On one last note, these don’t appear to be NVIDIA’s best drivers with respect to everything working. The 260.52 beta drivers we’re using have a bug in OpenCL that keeps it from working, which is why you will see that we have dropped OpenCL benchmarks in today’s review. NVIDIA tells us that the version of the 260 drivers being released later this morning have the issue fixed, but it’s not a particularly encouraging sign since we don’t normally run in to issues with their beta drivers.

Meet the GTS 450 The Test
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  • just4U - Monday, September 13, 2010 - link

    Here in Canada I haven't really seen any 5850's priced under 300 yet and most are up in the 330 range.. The 1G 460 sit's in the 220-240 (no price drops for us) so it's a tempting alternative for many (I think)

    I also believe the 5850 will be a $200 card sometime in the near future. It's been selling way above it's suggested retail price (at launch) and when that happens it will be harder to consider the 460 as a viable alternative. I can't see it being sold at $150 (for the 1G variants) any time soon... so only fan's of Nvidia would consider it if it's priced in the 5850s range.
  • jabber - Monday, September 13, 2010 - link

    Big thing is...who actually bought a 5830?

    When it came out everyone said it was a pointless card so big whoop, Nvidia's 460 beats a card that should never have been released in the first place.

    Bit like saying "our car out performed the Ford Edsel!"

    If you want middle of the road performance you get a 5770, if you want a better boost you get the 5850.
  • just4U - Monday, September 13, 2010 - link

    It was only a pointless card because of it's price... Originally it should have been alot cheaper but supply and demand has inflated the prices of most of Amd's 5X lineup. Sitting near a $100 more then the 5770 is what made it a hard sell.
  • erple2 - Wednesday, September 15, 2010 - link

    Sure it did - the 768MB version fo the 460 now gave you 5830 performance for > 10% less money. To me, that makes it sound like the 5830 was now "obsoleted" by the 460 series. The 1 GB card was significantly faster at the same price point, and the 768 MB version was just as fast, but significantly cheaper. Both using less power, noise and heat.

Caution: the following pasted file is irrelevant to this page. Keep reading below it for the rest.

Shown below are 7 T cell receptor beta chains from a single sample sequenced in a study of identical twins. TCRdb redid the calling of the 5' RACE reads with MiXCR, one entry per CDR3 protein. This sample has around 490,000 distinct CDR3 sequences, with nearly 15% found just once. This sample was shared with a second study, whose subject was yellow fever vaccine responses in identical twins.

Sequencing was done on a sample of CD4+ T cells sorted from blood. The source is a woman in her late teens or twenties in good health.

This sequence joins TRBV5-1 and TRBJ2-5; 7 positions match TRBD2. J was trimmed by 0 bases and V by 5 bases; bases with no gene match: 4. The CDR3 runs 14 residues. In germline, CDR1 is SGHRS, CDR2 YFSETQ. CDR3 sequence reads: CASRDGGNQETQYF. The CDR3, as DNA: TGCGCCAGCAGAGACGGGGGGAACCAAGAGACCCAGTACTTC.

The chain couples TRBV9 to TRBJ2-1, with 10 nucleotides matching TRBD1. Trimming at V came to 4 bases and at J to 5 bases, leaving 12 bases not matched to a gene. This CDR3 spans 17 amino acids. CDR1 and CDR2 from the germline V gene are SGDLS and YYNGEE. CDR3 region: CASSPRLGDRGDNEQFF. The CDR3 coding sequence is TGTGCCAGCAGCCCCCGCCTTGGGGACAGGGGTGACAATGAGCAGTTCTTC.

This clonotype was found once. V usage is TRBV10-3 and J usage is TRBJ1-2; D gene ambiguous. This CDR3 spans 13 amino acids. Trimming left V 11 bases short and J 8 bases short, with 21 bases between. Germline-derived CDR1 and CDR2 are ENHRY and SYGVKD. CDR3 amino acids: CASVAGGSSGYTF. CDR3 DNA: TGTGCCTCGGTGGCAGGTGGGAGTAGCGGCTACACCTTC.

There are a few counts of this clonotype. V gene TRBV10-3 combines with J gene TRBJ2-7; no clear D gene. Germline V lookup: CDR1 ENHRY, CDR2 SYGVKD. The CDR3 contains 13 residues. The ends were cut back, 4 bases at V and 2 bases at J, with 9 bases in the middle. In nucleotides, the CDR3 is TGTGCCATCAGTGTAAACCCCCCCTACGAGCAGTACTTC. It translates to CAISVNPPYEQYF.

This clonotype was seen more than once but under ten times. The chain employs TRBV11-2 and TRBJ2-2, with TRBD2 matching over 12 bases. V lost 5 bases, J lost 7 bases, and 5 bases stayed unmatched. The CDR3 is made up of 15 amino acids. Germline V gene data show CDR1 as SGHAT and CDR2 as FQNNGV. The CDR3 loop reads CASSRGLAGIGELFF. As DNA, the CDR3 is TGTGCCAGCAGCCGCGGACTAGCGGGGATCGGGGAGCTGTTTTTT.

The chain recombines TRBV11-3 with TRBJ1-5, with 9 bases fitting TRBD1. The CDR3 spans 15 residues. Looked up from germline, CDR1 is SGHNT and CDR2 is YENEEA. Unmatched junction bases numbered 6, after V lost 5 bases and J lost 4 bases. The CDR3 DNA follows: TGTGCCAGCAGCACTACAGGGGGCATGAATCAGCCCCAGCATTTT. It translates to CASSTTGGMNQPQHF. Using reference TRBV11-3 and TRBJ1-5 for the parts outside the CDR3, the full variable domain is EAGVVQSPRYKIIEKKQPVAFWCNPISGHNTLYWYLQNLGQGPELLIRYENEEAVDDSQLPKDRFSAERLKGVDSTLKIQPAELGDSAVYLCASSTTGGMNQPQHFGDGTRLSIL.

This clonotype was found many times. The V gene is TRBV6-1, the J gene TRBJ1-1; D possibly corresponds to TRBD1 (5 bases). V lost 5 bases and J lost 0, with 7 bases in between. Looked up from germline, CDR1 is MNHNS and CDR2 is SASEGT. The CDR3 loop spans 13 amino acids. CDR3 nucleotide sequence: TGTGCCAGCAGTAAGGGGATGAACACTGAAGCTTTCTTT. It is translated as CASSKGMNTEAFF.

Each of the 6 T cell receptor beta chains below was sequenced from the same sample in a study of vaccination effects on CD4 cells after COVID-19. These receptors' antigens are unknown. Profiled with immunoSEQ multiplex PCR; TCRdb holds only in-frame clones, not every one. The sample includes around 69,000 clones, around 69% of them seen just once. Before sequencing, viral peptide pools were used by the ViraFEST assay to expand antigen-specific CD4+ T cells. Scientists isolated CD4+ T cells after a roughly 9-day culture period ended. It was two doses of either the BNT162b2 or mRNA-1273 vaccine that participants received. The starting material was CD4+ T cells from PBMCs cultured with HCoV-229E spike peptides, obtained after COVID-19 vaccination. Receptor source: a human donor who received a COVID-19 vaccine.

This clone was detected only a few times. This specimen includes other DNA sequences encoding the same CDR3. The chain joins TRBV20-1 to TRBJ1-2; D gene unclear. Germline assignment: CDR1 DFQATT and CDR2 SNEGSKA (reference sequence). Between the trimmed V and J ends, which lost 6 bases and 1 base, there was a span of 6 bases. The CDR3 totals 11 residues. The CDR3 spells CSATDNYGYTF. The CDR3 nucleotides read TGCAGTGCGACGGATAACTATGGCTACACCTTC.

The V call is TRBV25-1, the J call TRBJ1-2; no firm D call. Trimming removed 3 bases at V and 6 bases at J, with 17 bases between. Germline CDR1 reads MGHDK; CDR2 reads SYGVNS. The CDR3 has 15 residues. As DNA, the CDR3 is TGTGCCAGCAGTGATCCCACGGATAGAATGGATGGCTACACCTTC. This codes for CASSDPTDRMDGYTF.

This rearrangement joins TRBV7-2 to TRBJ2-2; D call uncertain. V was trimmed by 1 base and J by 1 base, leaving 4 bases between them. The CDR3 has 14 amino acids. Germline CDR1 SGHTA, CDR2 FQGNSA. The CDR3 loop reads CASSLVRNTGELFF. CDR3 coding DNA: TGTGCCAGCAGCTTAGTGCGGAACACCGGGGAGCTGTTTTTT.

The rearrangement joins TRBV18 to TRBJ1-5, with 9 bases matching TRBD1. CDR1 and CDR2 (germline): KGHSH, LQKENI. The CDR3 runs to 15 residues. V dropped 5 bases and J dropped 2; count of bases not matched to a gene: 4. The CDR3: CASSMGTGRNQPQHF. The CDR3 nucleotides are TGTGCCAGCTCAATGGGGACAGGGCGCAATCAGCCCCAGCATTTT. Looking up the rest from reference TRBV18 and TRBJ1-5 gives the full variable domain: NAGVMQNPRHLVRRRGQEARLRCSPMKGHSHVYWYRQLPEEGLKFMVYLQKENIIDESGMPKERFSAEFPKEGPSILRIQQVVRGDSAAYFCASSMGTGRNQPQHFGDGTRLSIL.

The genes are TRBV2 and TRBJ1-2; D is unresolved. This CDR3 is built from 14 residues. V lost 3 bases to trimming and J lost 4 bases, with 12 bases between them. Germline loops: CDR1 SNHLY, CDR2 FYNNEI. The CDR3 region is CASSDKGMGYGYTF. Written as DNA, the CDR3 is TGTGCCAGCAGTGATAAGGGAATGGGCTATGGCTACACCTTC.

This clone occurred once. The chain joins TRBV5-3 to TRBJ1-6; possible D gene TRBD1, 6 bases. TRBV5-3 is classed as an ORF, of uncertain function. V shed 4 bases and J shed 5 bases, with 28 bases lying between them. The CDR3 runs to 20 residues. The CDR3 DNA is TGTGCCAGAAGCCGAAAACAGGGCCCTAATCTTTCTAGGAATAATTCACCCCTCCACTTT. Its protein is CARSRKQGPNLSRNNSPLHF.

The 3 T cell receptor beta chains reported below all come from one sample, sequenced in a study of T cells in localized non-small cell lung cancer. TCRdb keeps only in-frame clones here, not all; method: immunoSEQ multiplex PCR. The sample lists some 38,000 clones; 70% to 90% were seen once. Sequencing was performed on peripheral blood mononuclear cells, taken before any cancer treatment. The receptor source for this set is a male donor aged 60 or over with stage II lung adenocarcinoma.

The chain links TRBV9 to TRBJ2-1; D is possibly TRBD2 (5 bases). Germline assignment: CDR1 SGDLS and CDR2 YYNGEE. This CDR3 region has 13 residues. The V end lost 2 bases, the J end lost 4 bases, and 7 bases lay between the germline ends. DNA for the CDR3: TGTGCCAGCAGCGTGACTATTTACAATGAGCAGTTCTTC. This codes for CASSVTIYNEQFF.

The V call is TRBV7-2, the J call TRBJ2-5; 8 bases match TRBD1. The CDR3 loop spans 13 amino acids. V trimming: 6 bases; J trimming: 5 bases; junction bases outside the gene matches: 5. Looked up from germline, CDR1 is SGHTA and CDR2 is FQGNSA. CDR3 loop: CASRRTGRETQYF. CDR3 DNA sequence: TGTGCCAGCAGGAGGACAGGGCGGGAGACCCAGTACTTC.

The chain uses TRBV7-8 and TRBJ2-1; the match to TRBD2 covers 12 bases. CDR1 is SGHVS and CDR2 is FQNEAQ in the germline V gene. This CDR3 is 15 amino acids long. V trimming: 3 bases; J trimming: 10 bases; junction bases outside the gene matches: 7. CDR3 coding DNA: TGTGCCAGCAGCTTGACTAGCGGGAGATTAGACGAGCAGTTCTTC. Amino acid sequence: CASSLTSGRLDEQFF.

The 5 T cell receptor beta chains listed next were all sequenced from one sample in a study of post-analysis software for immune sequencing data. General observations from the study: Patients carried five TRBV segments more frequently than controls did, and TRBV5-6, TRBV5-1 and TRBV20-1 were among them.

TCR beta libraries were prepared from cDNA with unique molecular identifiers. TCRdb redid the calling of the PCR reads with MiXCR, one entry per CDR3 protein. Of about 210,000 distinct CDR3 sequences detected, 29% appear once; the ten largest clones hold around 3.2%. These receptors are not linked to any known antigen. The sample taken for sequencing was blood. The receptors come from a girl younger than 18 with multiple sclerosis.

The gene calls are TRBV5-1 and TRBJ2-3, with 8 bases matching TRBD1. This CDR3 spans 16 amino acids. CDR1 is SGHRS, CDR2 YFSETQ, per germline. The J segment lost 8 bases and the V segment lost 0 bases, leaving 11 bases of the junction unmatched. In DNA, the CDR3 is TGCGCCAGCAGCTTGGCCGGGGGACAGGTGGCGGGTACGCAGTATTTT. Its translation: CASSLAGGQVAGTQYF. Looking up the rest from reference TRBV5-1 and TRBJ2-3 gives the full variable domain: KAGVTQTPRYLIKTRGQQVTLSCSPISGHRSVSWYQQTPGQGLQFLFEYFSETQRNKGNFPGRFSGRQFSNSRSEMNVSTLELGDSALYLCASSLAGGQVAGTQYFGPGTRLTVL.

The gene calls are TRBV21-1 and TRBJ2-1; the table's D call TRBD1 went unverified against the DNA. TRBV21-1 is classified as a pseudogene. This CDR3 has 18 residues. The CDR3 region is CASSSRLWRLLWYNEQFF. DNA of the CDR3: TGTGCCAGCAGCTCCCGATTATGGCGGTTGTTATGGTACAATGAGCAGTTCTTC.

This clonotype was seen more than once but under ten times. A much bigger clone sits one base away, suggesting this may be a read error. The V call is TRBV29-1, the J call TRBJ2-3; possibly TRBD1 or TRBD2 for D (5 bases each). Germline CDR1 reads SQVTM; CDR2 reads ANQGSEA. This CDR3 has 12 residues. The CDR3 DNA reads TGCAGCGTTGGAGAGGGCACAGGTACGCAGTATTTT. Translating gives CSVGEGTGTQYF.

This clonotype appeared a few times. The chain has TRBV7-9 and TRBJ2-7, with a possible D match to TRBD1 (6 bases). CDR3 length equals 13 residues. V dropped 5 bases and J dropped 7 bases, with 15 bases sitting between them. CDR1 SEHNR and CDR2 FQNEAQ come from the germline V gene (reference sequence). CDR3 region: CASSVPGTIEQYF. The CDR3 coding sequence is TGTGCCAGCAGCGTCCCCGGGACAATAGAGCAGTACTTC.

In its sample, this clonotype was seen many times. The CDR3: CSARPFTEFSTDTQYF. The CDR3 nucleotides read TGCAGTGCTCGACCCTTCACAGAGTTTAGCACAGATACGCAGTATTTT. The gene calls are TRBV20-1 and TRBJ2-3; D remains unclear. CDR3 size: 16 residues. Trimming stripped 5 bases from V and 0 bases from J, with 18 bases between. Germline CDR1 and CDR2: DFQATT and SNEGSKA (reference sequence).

Isn't that essentially what defines "obsoletes"?
  • SandmanWN - Monday, September 13, 2010 - link

    Throughout the entire test suite the 5850 is within 4-6 frames of the 470. In two it makes it to 8 and 10 frames more. Given you need an extra 100W's on your power supply and the additional cost associated with that just to get that tiny fraction of output, the statement seems fanboyish. AT should be better than this.
  • just4U - Monday, September 13, 2010 - link

    What does the 470 have to do with this? Most of us all agree that the 465/470/480 are all heat scores with insane power draws.. the 460 addressed that and came in at a price point that hit a sweet spot.. bringing alot of the 470/480's strengths and none of it's weaknesses to the table. Only real complaint I've seen for the 460 is the mini hdmi.
  • IceDread - Tuesday, September 14, 2010 - link

    You are missing my point.

    By saying "and it struck beautifully" implies that you are cheering for the nvidia team. It would be a different thing if he wrote "and it struck hard" or something like that.
  • adonn78 - Monday, September 13, 2010 - link

    I read another review, damn my cheating heart. That stated the SLI scalling ont hese cards were impressive. You got 2 GTS 450 cards but no SLI?
  • Stuka87 - Monday, September 13, 2010 - link

    Er, every single benchmark shows the GTS-450 SLI scores. They are marked in green (like the regular GTS-450).
  • marraco - Monday, September 13, 2010 - link

    Other web sites show that the 450 is slower than the 250.

    It's strange when the 250 has 128 shaders, and the 450 has 192.... and the 450 has DDR5 vs DDR3 in the 250.

    It looks like the texture units bottleneck this design.

    Even more strange is that I could not find the 250 on this article charts.

    I don't see the 450 as price competitive with the radeons, except as SLI setup. It would be more valuable if 3-SLI way were allowed, and I guess that is not the case, because the photos shown only a single SLI connector.

    The SLI setups are unbeatable against the radeons price/performance. Maybe nVidia should design cheap, energy-efficient chips so a card manufacturer can pack 10 video chips on a single card.